The way National Park Service ranger Jeff Butler sees it, there’s nothing new about military veterans finding refuge on the St. Croix and Namekagon Rivers. Butler says the logging camps of the nineteenth century were full of men who had come north after the Civil War to the land of white pines and wild rivers.
So it is a “no-brainer,” Butler says, that the river is still providing respite for veterans today, whether they served in World War II or Afghanistan, or anytime in between. Butler, who works for the Saint Croix National Scenic Riverway out of its Namekagon River ranger station in Trego, Wisconsin, has been central to the Park Service’s efforts to get more veterans on the water.
A veteran of the Vietnam War era himself, Butler says a day spent kayaking, canoeing or boating is good for war-weary souls.
“We’re not going to take away their combat experiences, we just put something new in the mix,” Butler says. “Something fun, some relaxation and enjoyment, some quality family time, peace and quiet, solitude.”
Guiding veterans to the river
The idea of outings for veterans started with a feeling of gratitude, says Branda Thwaits, from the Park Service’s Namekagon ranger station. “There has been a lot of effort by a relatively small group of people, a lot of hardship, so it felt like a responsibility. Here we have two of the nation’s more beautiful rivers, let’s use them.”
What started with a paddle for female veterans in 2012 grew into several outings in 2013, including a family paddle on the Namekagon River, trips on the Park Service’s pontoon boat in Stillwater, and a fishing trip in oar-powered drift boats, with help from local outfitters. The Park Service worked with the St. Croix River Association this year write a grant to the National Park Foundation which allowed them to purchase kayaks for the program.
“We got together and said, ‘we’ve got the river, we’ve got vets in the area, some use it, some don’t know about it, some want to but don’t know how to go about getting on the river,’” Butler says.
Addressing that need is the core of the project. The trips aren’t about therapy or treatment, but merely about connecting veterans with the rivers, and all they have to offer.
“I don’t consider myself someone who’s guiding veterans on the river, just to the river,” Butler says.
Camaraderie in kayaks
One of the veterans Butler has guided to the river was Mike Mills, from Stearns County, Minnesota. Mills was burned and suffered other injuries when his vehicle hit an IED in Iraq in 2005. Today he operates a nonprofit organization connecting veterans with resources.
Connecting with each other is key, and the river is an ideal place to renew the bond veterans experienced while serving, but which is all too often absent from their civilian lives.
“The camaraderie is what’s important, the chance to hang out with other veterans,” Mills said.
His comments were echoed by Alysia Smith, a veteran from northern Wisconsin who served in Kosovo and has participated in several of the Riverway’s outings with her husband Matt, who was deployed to Iraq.
“Being in touch with nature is good for anybody but the calm environment and the staff encourage a kind of camaraderie amongst everybody on the canoe trips,” she says. “It brings veterans back to the days when they had that sense of camaraderie amongst their fellow service members.”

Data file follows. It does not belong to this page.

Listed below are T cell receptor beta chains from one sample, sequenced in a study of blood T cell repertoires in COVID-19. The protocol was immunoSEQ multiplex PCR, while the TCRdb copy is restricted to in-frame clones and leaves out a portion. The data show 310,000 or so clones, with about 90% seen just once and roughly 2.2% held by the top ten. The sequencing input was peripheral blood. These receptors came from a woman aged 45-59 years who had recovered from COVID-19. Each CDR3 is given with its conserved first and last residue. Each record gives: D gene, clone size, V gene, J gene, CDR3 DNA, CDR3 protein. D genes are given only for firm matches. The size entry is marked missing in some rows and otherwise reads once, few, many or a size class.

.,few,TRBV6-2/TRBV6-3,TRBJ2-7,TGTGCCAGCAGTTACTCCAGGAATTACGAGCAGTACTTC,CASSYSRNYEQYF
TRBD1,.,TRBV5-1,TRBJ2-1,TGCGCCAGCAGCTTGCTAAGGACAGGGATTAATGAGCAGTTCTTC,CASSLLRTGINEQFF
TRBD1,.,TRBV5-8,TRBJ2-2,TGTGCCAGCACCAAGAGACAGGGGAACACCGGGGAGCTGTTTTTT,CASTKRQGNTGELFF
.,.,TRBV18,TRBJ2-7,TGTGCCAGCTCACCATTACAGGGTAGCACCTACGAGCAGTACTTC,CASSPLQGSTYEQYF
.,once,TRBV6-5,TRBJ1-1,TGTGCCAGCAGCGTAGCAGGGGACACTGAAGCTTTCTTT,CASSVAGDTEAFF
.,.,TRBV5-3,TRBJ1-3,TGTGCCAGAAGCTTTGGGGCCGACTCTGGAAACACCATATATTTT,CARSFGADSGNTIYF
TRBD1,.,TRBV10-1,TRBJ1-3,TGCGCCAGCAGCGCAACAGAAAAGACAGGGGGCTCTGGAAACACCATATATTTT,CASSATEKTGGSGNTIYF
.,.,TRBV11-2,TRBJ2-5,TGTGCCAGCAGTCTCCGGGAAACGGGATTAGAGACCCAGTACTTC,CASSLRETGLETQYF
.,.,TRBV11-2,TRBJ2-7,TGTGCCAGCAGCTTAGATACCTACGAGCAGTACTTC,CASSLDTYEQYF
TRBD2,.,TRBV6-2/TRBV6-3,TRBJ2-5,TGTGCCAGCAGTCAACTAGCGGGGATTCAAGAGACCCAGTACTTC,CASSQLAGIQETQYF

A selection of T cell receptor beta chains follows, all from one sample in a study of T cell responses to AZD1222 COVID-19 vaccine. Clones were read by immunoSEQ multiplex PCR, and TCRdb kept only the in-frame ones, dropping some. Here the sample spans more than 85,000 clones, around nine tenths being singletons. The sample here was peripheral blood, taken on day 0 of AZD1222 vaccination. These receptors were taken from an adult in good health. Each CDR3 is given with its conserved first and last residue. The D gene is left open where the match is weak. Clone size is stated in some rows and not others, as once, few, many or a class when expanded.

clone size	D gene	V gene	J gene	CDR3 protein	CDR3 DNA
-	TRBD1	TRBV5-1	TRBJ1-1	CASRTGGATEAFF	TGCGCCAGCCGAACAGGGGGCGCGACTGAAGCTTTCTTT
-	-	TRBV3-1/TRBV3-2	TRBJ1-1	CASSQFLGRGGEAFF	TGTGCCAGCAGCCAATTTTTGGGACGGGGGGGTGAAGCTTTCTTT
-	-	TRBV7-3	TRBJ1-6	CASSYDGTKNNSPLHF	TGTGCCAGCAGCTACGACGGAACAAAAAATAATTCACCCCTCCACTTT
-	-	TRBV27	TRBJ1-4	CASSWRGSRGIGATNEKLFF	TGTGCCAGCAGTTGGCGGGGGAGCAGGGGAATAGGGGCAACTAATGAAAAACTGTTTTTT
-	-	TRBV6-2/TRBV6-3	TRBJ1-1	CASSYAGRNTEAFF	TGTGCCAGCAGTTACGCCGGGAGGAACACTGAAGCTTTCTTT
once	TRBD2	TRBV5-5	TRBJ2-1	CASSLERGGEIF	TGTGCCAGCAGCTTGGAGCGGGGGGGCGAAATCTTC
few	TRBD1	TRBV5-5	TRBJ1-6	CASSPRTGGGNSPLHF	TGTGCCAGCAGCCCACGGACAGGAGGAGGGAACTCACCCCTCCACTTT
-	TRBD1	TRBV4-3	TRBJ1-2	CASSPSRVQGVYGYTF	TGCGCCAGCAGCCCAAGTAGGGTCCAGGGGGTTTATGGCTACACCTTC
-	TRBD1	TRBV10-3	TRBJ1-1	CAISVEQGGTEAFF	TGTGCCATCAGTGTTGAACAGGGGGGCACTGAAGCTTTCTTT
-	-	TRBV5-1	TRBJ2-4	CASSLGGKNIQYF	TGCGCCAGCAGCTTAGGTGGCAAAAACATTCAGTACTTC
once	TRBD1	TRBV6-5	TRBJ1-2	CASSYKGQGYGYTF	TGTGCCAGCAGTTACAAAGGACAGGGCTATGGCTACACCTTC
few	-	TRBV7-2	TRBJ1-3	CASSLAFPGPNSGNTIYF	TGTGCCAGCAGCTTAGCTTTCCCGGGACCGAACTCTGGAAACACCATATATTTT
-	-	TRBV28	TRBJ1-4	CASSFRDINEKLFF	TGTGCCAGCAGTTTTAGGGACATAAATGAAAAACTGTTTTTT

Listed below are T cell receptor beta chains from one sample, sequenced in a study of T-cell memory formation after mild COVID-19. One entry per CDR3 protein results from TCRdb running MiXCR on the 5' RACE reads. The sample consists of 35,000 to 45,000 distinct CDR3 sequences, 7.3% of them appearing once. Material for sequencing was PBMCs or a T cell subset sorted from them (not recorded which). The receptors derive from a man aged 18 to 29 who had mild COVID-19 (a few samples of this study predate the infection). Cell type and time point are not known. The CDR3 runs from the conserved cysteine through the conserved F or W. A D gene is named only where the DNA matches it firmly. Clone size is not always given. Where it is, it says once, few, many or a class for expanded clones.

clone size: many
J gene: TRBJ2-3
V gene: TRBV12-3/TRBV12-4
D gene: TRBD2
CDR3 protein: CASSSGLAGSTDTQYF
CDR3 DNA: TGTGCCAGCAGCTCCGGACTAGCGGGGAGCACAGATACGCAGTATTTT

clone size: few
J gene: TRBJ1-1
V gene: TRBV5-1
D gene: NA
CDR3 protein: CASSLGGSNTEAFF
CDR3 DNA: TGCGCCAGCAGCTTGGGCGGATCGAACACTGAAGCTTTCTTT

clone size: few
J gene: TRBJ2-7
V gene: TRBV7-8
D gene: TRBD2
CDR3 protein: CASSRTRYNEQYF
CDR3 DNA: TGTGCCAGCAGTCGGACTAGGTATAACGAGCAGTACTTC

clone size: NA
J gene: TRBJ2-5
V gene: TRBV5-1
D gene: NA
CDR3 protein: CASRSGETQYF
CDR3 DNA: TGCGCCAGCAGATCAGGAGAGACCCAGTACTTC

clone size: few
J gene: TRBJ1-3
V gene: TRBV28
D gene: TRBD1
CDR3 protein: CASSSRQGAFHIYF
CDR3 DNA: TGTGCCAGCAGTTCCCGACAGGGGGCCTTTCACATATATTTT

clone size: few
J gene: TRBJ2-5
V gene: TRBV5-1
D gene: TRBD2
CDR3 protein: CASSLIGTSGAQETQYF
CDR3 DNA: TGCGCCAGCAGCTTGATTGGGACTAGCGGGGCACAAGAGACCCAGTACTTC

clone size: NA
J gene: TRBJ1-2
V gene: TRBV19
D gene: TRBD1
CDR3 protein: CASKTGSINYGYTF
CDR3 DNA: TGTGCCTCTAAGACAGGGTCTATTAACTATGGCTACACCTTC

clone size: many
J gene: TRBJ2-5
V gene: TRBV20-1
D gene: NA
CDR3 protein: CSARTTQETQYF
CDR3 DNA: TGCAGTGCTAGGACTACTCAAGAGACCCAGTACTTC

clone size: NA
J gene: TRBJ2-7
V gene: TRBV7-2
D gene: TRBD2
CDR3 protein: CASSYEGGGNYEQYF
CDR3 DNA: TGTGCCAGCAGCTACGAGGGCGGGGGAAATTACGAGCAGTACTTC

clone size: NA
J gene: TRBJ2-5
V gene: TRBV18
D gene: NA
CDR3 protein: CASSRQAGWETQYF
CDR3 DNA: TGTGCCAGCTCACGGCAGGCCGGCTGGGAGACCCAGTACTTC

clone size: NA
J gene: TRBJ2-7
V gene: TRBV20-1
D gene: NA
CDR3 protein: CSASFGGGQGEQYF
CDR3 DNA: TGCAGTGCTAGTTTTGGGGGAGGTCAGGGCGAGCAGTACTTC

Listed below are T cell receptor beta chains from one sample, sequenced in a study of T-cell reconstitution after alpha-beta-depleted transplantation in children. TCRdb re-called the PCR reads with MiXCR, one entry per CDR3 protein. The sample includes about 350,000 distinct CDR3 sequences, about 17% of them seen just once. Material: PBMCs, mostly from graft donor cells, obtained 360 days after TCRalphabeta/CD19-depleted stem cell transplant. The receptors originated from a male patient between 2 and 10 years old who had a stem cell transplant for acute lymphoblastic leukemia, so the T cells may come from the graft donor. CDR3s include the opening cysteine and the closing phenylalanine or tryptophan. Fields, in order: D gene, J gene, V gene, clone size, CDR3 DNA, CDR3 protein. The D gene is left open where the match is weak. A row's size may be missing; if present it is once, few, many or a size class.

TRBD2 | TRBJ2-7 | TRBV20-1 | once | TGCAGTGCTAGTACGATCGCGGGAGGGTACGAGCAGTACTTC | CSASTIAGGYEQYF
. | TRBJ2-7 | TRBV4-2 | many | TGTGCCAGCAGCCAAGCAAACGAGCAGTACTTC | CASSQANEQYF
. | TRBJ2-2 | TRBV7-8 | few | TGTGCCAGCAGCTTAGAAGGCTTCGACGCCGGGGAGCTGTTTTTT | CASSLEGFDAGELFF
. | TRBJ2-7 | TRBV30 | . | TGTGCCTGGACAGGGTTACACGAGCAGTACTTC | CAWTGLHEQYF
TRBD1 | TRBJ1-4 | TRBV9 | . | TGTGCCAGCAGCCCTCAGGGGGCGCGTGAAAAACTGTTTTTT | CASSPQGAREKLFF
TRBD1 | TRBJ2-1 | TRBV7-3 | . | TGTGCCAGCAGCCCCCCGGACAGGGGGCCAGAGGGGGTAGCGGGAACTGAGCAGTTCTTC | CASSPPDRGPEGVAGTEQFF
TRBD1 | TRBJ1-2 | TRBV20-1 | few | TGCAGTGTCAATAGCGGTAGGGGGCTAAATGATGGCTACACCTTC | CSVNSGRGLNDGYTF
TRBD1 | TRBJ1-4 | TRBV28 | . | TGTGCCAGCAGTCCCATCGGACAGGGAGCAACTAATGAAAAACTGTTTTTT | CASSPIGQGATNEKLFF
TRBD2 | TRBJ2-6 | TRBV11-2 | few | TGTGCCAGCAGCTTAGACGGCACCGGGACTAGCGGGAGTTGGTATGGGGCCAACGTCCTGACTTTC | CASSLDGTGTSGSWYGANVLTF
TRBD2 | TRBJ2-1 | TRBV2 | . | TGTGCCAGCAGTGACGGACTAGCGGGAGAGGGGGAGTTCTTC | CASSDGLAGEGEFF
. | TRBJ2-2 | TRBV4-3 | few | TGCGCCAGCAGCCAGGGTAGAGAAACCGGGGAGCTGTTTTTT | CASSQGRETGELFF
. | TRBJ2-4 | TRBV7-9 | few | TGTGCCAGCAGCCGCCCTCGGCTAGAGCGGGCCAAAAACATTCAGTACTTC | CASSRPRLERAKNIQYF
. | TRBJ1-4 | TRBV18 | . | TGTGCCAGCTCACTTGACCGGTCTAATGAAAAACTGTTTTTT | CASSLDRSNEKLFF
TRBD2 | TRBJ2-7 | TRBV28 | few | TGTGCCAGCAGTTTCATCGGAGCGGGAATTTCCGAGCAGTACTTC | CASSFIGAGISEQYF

Calm and quiet
The trips this year kicked off in June with a canoe trip for Iraq vets and their families down the Namekagon River. The paddlers then enjoyed a barbeque hosted by Vietnam veterans from the local VFW post.
Starting in August, the Park Service expanded the program and started offering evening trips on a pontoon boat near Stillwater. The trips were organized with each one open to veterans from different eras, starting with World War II and Korea. On the twelfth anniversary of the September 11 attacks, veterans from the Iraq and Afghanistan wars were invited on a cruise.
The river was glassy that night, and the late summer sun set the sandstone bluffs aglow. The conversations ranged from fishing and hunting to stories of military bureaucracy and war. The calm and silence are everything war zones are not. Boaters wave as they pass by, and herons ignore the pontoon and its passengers as the birds stalk their supper in the shallows.
A trip in August brought several homeless veterans from Minneapolis out on the pontoon boat. They were awestruck by the sight of a bald eagle’s nest, and soaked in the silence. As the group walked off the dock after the cruise, one of the men turned to Butler and said, “I’ve never heard quiet like that before in my life.”
Water’s wonderful work
Butler places the credit for the program’s success squarely on the rivers. “The river is working with the vets, the river and nature is doing the work,” he says. “We’re just there to provide the canoes and kayaks, and take care of the logistics.”
The Park Service plans to continue the program next year. Butler says the biggest obstacle is just finding veterans to go. “The challenge up here is rural vets don’t have the posts, Legions, VFWs, and there are vets out there that don’t belong to any of that.”
But when they get the people to the water, the results are worth it. The Minneapolis veteran who told Butler he’d never before heard such quiet went on to finish, “It’s going to be the peace and quiet of the wilderness that I remember for a long, long time.”